I'm Baby: Poor Things (Yorgos Lanthimos, 2023)

It's not an act. I’m a very sexy baby.

I'm Baby: Poor Things (Yorgos Lanthimos, 2023)
There are more thematically appropriate images I could use, but look how pretty this is.

What if Frankenstein’s monster had a Hot Girl Summer? This is the question posed by Poor Things, a movie in which a pregnant woman commits suicide and is discovered by a mad scientist, who puts her baby’s brain in her still-fresh adult corpse. The resulting baby-brained woman, Bella Baxter, lumbers around with her arms outstretched. She kills small animals and mutilates corpses. She has destructive tantrums in which she terrifies onlookers with her freakish strength. She says things like “Bella not safe with you” and “Bella want walking ice cream.” She becomes deeply enamored of old people who teach her how to read.

Bella is a big green lumbering Boris Karloff, in all respects but one: She’s played by, and therefore looks like, actress Emma Stone. The central gag of Poor Things is that if Frankenstein’s monster looked like Emma Stone, no-one would even notice that she was a monster. They’d all be too busy trying to fuck her. In a world where women are primarily valued in terms of their appearance, a woman can be an unholy abomination, or a literal toddler, and the men around her won’t notice that anything is amiss.

Emma Stone has eaten too many cookies and is puffing her cheeks out like a chipmunk and/or toddler.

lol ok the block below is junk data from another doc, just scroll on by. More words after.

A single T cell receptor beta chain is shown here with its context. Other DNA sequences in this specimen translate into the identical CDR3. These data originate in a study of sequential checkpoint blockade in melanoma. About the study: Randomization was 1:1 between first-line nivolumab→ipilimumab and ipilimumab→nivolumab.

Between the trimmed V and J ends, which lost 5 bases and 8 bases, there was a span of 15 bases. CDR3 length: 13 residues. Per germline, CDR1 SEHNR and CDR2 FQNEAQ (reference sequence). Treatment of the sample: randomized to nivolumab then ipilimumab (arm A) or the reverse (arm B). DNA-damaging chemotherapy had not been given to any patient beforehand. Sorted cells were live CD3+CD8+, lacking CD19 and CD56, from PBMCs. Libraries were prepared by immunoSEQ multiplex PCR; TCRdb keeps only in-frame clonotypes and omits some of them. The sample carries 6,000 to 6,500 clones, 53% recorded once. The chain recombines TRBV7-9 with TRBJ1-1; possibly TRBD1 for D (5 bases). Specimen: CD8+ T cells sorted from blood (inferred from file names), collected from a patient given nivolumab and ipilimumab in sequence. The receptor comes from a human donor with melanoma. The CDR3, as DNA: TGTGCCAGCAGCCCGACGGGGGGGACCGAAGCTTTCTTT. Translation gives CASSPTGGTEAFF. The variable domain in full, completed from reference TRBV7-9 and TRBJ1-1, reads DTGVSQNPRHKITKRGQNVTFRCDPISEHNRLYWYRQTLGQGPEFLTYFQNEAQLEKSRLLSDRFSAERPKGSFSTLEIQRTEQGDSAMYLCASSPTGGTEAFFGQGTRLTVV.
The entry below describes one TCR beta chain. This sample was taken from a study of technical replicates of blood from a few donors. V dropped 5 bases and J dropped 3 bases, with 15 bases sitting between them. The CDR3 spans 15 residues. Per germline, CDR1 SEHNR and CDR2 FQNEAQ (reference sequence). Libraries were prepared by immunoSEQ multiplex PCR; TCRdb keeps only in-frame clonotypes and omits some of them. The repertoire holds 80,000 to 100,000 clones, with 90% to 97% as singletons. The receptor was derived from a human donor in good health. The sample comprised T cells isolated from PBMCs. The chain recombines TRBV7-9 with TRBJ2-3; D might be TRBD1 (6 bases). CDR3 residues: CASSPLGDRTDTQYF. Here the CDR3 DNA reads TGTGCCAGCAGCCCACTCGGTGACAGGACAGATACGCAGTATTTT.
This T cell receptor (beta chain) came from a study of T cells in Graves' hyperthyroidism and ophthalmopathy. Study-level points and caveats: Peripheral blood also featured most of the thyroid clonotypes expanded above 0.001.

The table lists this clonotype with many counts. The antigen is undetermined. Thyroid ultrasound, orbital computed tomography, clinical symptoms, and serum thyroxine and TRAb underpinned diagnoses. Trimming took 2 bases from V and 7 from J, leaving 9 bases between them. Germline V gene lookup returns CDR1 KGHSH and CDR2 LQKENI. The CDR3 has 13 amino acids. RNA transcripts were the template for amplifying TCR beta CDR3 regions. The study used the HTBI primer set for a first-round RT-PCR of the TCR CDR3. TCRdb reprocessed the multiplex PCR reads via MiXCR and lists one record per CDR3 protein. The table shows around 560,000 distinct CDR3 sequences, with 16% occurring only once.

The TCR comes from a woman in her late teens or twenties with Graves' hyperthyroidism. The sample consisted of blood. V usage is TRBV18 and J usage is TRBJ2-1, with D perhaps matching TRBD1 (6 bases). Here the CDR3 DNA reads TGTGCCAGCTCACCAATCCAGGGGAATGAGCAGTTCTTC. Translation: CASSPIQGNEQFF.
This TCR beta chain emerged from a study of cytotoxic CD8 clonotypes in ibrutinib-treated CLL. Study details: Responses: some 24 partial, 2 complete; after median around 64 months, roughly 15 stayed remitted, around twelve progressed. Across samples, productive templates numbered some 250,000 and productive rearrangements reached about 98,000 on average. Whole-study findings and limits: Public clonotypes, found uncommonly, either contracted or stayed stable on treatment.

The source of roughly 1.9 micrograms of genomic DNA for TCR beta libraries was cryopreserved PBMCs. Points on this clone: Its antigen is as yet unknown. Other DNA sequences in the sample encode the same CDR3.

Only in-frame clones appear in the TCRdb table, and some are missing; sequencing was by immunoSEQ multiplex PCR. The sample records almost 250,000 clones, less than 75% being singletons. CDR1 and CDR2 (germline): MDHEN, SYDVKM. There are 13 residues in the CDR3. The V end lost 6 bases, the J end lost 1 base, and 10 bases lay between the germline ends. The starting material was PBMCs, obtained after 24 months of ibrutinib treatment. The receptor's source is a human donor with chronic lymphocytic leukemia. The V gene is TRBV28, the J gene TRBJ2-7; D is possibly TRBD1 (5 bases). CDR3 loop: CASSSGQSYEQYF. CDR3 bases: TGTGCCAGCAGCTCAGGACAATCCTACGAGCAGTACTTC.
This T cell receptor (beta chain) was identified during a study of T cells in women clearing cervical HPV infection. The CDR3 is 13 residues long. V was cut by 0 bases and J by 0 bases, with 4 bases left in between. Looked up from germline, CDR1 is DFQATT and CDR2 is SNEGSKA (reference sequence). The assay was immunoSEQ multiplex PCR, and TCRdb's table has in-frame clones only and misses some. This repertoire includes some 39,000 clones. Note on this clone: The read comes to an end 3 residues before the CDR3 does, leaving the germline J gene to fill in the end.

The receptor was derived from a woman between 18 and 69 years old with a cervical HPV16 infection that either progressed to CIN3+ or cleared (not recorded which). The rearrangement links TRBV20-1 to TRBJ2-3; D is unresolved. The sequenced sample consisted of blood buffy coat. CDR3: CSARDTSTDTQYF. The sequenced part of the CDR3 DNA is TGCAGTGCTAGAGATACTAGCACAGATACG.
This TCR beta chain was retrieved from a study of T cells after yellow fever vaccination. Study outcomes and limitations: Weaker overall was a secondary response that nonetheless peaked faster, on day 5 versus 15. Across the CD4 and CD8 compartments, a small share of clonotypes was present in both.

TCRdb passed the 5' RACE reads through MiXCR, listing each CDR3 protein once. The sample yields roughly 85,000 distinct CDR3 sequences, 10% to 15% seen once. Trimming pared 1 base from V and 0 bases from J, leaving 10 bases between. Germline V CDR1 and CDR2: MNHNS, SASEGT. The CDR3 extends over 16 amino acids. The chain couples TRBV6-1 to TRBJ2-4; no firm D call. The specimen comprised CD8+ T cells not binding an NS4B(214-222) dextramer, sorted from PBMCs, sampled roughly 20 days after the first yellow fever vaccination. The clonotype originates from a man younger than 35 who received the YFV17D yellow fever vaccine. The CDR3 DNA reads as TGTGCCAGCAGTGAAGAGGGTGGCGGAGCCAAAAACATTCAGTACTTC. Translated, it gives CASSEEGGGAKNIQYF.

Here is another image I could have chosen.

Poor Things is a “feminist” movie (sort of) (maybe) though its success on that front has been hotly debated. It’s a horror movie, sometimes, and mostly in terms of its aesthetic — Frankenstein and Bride of Frankenstein are always being invoked, but the movie it really reminds me of is Eyes Without a Face, the French film about a surgeon who abducts young women and peels their faces off in order to give them to his own mutilated daughter. However, for the most part, it is a sex comedy. A feminist sex comedy about fucking minors and/or corpses is a remarkably difficult thing to pull off. 

Cards on the table: I really liked Poor Things. The performances are fantastic. (Willem Dafoe, as the mad scientist, is expectedly perfect, and Emma Stone really commits, but Mark Ruffalo, performing in the impression of Billy Zane from Titanic, nearly runs away with the whole movie.) The production design — steampunk Victorian cities against a sky full of swirling galactic nebulae — is lovely, sort of a Guy Maddin meets Trapper Keeper situation. I really love the screenwriter, Tony McNamara; he wrote The Favorite and The Great, and although Poor Things is an adaptation of someone else’s novel, McNamara’s voice is all over it. In short: The movie is fun as hell, and it looks great, which is all you can hope for in this world of ours.

It also completely falls apart if you think about it for more than two seconds, particularly when you think about it in terms of “feminism.” Analyzing the gender politics of Poor Things is a remarkably quick way to suck all the fun out of it, and I feel bad doing so. I think some of its feminist critics are applying a standard of realism that the filmmakers never intended. (Can a resurrected corpse with a baby brain give consent? No, because it can’t exist — however, in this fictional scenario, we’re told that Bella’s brain catches up to her body very quickly, and that she’s essentially a teenager by the time she starts having sex.) Still, there is no way around it. So let us venture forth, with the knowledge that a good time is still to be had should you skip the analysis and actually watch the film.

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